The Heidelberg Catechism – a Bestseller

2013. december 30., hétfő

The Heidelberg Catechism, the 450th anniversary of which is celebrated this year, gained immense popularity in Hungary already when it first appeared there. So much so that when Maria Theresa went to great lengths to get it out of circulation, the pastors and the faithful employed cunning tactics to continue spreading the book.

The most important confession of the Reformed Church was commissioned by Frederick III, Elector Palatine: two Reformed theologians, Zacharias Ursinus and Caspar Olevianus were responsible for writing the piece. It is important to note that the Peace of Augsburg in 1555 could not contain and allow for the freedom of religion of Calvinism in Germany. Therefore the need arose to extend the treaty to the Reformed followers of Reformation, especially because the members of churches that were not included were so-called 'Vogelfrei' (literally "free birds" in German), meaning they were ostracized. As a responsible ruler, Frederick III could not tolerate the fact that Calvinists were outlaws, as pointed out by Károly Fekete, professor at the Debrecen Reformed Theological University, in his study on the issue.

Soon after its publication in 1563, the Catechism arrived in Hungarian-speaking territories as well, which we can read about in Endre Tóth's study entitled "The History of the Heidelberg Catechism," included in the 2006 edition of the Catechism. In the mid-1560s there was a dispute between Reformed and Lutheran pastors in Hungary over communion. In order to find out the right interpretation, they sought guidance from pastors living in Heidelberg, who included a copy of the Catechism in their reply. From that point on, the book became known in Hungary, and in 1577 was published in Hungarian in Pápa, at the printing press of Dávid Huszár. Sources indicate that the Catechism was so popular that the Synod of Szatmárnémeti in 1646 adopted it as its official book of confession and declared that it "should be kept and taught everywhere."

From generation to generation

"According to 17th- and 18th-century notes and sources, the Catechism really became a popular book. It had several editions, and was used by a large number of congregations either during afternoon worship, or between the morning and afternoon worship in a dedicated public event, where the audience included college students as well as the congregation," says church historian Vilmos Kolumbán of the Protestant Theological Institute in Cluj. The fact that it was a bestseller is underlined by numbers. From its translation till the reign of Joseph II, there were about 50-60 thousand copies of it in circulation, reveals the above-mentioned 2006 edition of the Heidelberg Catechism.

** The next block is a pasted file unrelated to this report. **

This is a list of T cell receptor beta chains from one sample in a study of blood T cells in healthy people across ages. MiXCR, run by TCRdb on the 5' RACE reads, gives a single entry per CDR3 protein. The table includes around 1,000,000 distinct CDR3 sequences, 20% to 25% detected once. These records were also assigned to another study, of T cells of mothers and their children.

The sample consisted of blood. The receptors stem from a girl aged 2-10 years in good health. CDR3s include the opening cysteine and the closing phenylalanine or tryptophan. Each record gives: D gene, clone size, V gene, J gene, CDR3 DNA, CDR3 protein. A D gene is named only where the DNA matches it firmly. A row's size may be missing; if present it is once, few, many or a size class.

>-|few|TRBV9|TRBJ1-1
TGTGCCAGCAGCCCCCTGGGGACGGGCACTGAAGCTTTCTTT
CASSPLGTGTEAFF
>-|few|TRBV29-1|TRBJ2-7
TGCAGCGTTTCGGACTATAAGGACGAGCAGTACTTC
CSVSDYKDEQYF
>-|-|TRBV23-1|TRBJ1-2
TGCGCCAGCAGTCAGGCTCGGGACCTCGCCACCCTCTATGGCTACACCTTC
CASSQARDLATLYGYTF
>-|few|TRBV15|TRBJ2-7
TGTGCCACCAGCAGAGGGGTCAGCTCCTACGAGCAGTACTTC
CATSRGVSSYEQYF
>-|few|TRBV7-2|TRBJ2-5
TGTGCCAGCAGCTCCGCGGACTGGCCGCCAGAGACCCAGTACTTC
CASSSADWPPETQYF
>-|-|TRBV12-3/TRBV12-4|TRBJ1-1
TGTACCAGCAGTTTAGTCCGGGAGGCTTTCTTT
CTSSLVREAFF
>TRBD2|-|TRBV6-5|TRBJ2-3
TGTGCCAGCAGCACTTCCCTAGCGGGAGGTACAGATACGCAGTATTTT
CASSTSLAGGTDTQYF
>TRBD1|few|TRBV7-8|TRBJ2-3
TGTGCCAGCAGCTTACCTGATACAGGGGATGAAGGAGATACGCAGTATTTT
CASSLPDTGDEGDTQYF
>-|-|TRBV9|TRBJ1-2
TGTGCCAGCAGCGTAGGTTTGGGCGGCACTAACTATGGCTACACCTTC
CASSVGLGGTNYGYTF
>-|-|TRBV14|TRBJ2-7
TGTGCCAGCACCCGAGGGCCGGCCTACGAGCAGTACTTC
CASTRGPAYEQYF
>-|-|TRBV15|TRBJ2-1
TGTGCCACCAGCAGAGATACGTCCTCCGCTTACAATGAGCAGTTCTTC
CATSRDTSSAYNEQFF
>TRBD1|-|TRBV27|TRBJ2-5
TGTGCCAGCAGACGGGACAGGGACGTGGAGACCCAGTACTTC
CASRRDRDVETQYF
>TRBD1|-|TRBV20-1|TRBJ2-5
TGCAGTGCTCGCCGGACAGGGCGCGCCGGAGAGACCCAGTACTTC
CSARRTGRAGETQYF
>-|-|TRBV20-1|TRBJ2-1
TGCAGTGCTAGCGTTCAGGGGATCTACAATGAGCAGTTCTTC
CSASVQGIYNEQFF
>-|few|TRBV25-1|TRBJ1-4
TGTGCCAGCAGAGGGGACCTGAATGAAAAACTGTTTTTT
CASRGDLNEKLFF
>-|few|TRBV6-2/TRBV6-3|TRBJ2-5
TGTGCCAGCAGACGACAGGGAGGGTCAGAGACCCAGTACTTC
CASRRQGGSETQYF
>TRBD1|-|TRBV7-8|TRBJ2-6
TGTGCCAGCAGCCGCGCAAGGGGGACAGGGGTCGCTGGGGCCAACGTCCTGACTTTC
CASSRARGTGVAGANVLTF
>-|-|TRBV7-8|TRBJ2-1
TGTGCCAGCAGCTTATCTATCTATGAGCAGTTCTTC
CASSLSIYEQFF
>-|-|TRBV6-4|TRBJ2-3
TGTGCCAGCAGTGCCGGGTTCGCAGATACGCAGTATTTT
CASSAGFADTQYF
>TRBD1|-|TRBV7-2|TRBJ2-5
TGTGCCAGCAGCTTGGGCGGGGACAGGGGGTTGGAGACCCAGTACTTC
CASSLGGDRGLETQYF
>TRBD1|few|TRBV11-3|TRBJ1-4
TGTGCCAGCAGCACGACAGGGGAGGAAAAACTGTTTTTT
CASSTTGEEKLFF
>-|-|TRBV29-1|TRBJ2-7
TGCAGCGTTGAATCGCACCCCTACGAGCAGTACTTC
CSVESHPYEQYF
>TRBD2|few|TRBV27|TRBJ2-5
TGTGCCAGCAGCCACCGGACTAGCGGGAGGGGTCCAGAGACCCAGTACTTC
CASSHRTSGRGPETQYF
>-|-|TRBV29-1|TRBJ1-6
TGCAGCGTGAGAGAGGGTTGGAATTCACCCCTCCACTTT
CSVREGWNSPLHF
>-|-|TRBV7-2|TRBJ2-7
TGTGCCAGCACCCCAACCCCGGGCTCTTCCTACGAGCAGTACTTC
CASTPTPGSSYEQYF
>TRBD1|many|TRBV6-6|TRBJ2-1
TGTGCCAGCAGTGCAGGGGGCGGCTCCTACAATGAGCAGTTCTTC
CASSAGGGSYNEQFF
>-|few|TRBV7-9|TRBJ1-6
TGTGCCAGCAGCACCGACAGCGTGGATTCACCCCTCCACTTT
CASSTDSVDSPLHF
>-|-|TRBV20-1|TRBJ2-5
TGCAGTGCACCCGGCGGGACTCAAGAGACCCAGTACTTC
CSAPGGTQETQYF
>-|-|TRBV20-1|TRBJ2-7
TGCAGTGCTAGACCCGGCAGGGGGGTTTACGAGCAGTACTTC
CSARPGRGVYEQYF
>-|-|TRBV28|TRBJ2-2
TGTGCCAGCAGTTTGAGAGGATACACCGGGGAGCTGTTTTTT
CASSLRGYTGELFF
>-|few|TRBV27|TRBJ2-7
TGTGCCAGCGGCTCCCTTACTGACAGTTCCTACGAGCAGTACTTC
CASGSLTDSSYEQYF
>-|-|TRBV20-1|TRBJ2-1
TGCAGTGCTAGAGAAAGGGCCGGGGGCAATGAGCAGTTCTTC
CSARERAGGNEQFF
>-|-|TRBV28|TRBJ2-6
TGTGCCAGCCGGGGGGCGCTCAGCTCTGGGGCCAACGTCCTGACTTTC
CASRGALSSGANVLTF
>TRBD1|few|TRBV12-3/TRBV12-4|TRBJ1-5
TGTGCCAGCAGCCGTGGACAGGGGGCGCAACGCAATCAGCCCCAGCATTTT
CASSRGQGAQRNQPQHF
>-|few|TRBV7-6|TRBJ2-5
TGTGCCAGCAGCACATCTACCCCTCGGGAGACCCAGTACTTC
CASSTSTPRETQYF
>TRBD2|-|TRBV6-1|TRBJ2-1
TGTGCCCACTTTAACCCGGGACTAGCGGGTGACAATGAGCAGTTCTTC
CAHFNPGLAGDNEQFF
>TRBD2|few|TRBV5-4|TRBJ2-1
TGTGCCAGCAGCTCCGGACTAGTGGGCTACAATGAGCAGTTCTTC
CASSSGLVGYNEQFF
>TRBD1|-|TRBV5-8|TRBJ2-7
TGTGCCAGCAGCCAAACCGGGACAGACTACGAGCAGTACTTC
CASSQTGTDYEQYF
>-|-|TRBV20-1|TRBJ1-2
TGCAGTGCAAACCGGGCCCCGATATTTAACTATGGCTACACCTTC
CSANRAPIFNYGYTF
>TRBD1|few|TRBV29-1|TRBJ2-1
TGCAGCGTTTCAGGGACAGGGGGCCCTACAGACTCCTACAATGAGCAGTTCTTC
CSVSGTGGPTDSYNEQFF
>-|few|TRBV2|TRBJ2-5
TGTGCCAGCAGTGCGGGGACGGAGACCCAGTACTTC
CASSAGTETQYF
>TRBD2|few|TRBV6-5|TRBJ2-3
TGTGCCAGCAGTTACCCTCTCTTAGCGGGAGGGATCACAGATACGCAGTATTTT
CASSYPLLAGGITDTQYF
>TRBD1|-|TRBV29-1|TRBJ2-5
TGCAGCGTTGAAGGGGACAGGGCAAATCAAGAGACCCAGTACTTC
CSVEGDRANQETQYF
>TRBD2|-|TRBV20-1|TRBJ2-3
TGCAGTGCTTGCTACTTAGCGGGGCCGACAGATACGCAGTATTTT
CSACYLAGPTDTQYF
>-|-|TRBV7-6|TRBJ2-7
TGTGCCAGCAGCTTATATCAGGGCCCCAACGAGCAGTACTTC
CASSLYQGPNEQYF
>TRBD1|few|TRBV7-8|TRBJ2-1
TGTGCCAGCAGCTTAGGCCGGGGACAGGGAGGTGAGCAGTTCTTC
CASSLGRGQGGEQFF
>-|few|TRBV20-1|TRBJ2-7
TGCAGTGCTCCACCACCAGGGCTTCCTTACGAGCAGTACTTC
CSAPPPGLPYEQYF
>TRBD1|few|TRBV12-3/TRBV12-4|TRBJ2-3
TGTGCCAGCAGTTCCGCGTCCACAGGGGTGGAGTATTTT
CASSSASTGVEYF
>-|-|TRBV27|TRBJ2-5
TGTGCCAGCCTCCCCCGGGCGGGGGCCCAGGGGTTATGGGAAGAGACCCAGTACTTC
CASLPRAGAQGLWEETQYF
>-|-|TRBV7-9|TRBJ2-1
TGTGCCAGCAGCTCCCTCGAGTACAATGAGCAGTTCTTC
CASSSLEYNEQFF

We can learn from the same book that the Catechism was frequently attached to the Hungarian-language Bible, and was considered to be the second most important book after the Scripture. "Everyone knew the Catechism by heart. It significance lies in the fact that it was passed on from generation to generation, providing a framework for the faith, conviction and ethical principles of those generations," says Mihály Márkus, bishop and church historian.

What further increased the book's popularity was the fact that "congregations not only used it as preparation material for confirmation, but also sang the so-called Catechism songs, and the prayer books written to the Catechism also spread in this adapted form. Additionally, there were a variety of booklets written by Hungarian authors for the purpose of confirmation teaching, which – although they did not bear the title "Heidelberg Catechism" – were admittedly inspired by the original work. It was deeply embedded in society," Károly Fekete told

Vilmos Kolumbán also emphasizes that the Catechism became widespread in a great number of different forms. "The various editions, translations, corrections, and brief extracts of the confession all served the purpose of practical congregation use, since the complete text – due to its intellectual nature – was not suitable to be used as learning material for young schoolchildren," he says.